According to the American Dental Association, soda can erode tooth enamel. However, what most people do not know is that sports drink might erode teeth as well. Soda’s acidity is the reason soda can soften teeth enamel. If sports drinks are acidic enough, they can erode tooth enamel too. [See: Can Sports Drinks Lead to the Erosion of Tooth Enamel?]

Eggs soaking in Gatorade and Powerade. What do they have to do with teeth? Credit: Catherine Gloss.

In this experiment, the pH of six different sports drinks: Gatorade, Powerade, MVP, Propel, SoBe, and Vitamin Water, was tested and recorded using a pH testing kit. Then, the yolk of 18 eggs was blown out of the eggs without cracking the egg shells.

Egg shells and teeth are similar in the material makeup; egg shells contain calcium carbonate and teeth contain calcium phosphate. This similarity allowed egg shells to represent teeth.

Each sports drink was then placed in a glass with an egg for one hour for trial one, two hours for trial two, and three hours for trial three. The lower the pH of a liquid was, the softer the eggshell (representing a tooth) became.

The only two drinks that definitely softened the eggshell were Gatorade and MVP, both drinks with a pH value of 4.0.

The hardness of the egg shell was tested before being placed in the sports drinks using the Mohs Hardness Scale. The egg shell’s hardness was between 2.5 and 3.0; it was able to be scratched with a penny, but not with a fingernail. A penny has a known hardness of 3.0, whereas a fingernail has a known hardness of 2.5. 

After each eggshell was in the sports drink, the hardness of the shell was tested again. The two egg shells that were in Gatorade and MVP were now able to be scratched with a fingernail.

The other drinks might have softened the eggshell, but the hardness of the eggshell was in the same range as the hardness of the eggshells that were originally placed in Powerade, water, Propel, SoBe, and Vitamin Water. Therefore, it cannot be determined if these drinks softened the eggshell. In a future experiment, researchers might be able to get a more specific hardness of the eggshells if more minerals with a known hardness are available to them.

Sports drinks are very popular among athletes and non-athletes. According to the American Dental Association, “The consumption of soft drinks, including carbonated beverages, fruit juice and sport drinks, in the United States has increased by 500% over the past 50 years.” Athletes drink sports drinks to increase their energy during a game. Many of my classmates also drink sports drinks either to replenish the liquid they have lost when exercising or for the taste.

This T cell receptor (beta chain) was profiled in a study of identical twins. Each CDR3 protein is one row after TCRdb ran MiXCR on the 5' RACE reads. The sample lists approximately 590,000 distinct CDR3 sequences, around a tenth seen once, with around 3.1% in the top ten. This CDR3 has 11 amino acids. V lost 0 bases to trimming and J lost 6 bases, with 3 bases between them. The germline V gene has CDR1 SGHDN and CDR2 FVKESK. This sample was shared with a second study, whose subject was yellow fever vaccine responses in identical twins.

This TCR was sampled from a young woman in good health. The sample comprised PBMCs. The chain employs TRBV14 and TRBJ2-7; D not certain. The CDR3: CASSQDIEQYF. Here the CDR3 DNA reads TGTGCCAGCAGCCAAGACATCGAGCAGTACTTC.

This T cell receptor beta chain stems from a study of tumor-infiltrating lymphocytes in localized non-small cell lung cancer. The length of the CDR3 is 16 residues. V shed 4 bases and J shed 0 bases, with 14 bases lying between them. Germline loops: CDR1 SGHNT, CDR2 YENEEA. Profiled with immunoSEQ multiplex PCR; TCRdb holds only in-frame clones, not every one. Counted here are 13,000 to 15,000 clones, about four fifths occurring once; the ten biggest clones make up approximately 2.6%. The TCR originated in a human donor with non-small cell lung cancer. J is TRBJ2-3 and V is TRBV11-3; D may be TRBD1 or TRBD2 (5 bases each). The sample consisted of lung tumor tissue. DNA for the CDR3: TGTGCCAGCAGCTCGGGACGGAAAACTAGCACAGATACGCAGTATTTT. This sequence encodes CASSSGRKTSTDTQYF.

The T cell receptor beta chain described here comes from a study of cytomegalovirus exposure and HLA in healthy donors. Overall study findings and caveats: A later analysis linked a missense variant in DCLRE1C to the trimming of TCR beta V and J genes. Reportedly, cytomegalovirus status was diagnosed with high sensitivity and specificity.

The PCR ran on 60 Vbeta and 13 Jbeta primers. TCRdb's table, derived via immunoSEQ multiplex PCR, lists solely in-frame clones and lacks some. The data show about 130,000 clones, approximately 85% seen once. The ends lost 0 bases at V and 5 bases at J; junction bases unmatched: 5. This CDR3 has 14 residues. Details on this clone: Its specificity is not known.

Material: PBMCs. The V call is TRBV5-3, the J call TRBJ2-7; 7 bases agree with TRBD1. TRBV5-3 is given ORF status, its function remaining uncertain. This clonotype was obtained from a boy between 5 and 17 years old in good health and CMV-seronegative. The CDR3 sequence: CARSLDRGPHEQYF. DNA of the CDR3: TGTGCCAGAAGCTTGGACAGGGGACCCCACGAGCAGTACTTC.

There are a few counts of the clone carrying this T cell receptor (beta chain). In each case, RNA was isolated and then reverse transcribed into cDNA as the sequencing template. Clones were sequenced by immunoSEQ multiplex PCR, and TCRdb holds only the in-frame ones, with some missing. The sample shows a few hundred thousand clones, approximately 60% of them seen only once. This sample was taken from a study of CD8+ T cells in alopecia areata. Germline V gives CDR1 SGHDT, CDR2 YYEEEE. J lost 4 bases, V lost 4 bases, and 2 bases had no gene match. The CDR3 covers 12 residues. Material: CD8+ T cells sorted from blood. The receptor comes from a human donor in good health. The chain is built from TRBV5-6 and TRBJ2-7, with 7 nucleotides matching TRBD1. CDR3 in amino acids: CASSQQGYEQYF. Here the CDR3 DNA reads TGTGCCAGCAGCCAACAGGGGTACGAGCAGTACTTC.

According to the International Dental Health Foundation, acidic drinks can soften tooth enamel. Enamel is the layer on the very outside of the tooth. It protects what is inside the tooth and if it is softened, it can lead to tooth erosion. Sports drinks are considered to be weak acids. That is why in the experiment the sports drinks that were the most acidic were the drinks that softened the eggshell the most. Catherine Gloss


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  1. This article is very interesting because I didn’t know sports were soo bad for your teeth. I also learned that egg shells are made of similair things such as calcium carbonate !:wah

  2. Wow water isnt all that great to drink when working out because you can get cramps but gatorade, powderade etc gives a good electrolyte boost and helps you sweat less. Now im having second thoughts about sports drinks

  3. This is kind of akward because they say that Sports drinks are good for you but from the look of the article its not good for you because the thinks that are inside.

  4. Very surprising article. Gatorade is something i drink everyday with almost every dinner meal. But now im having second thoughts. Thanks for the information. Great article.

  5. This is very intersting. I never thought about sport drinks being bad for our teeth. I wonder will they cause damage over time. :smile

  6. Drink it through a straw, straight down the back of the throat. Then swish with water – it has an amazing ability to restore pH balance and will help remove any excess acids and sugars. Never, ever brush straight after.. you’ll coat your teeth with syrup, sugars and acids. Instead, wait around 1 hour. Also beware of ‘energy’ drinks masquerading as sports drinks; the ‘boost’ is mostly just sugar and caffeine.. in mammoth doses. They throw in a couple of vitamins to get by the branding. Most stuff is fine in moderation and saliva, in combination with water swishing, is a wonderful aid to re-mineralization. So does a regular, healthy diet. You don’t need to go over-board with these drinks and many of them are just junk.

  7. I really like how you included an experiment in your article to explain this concept more. I would maybe suggest explaining what pH is though, for people who don’t know what it is. I also have one question: "Were the ADA the ones doing the experiment? Or was is someone else?"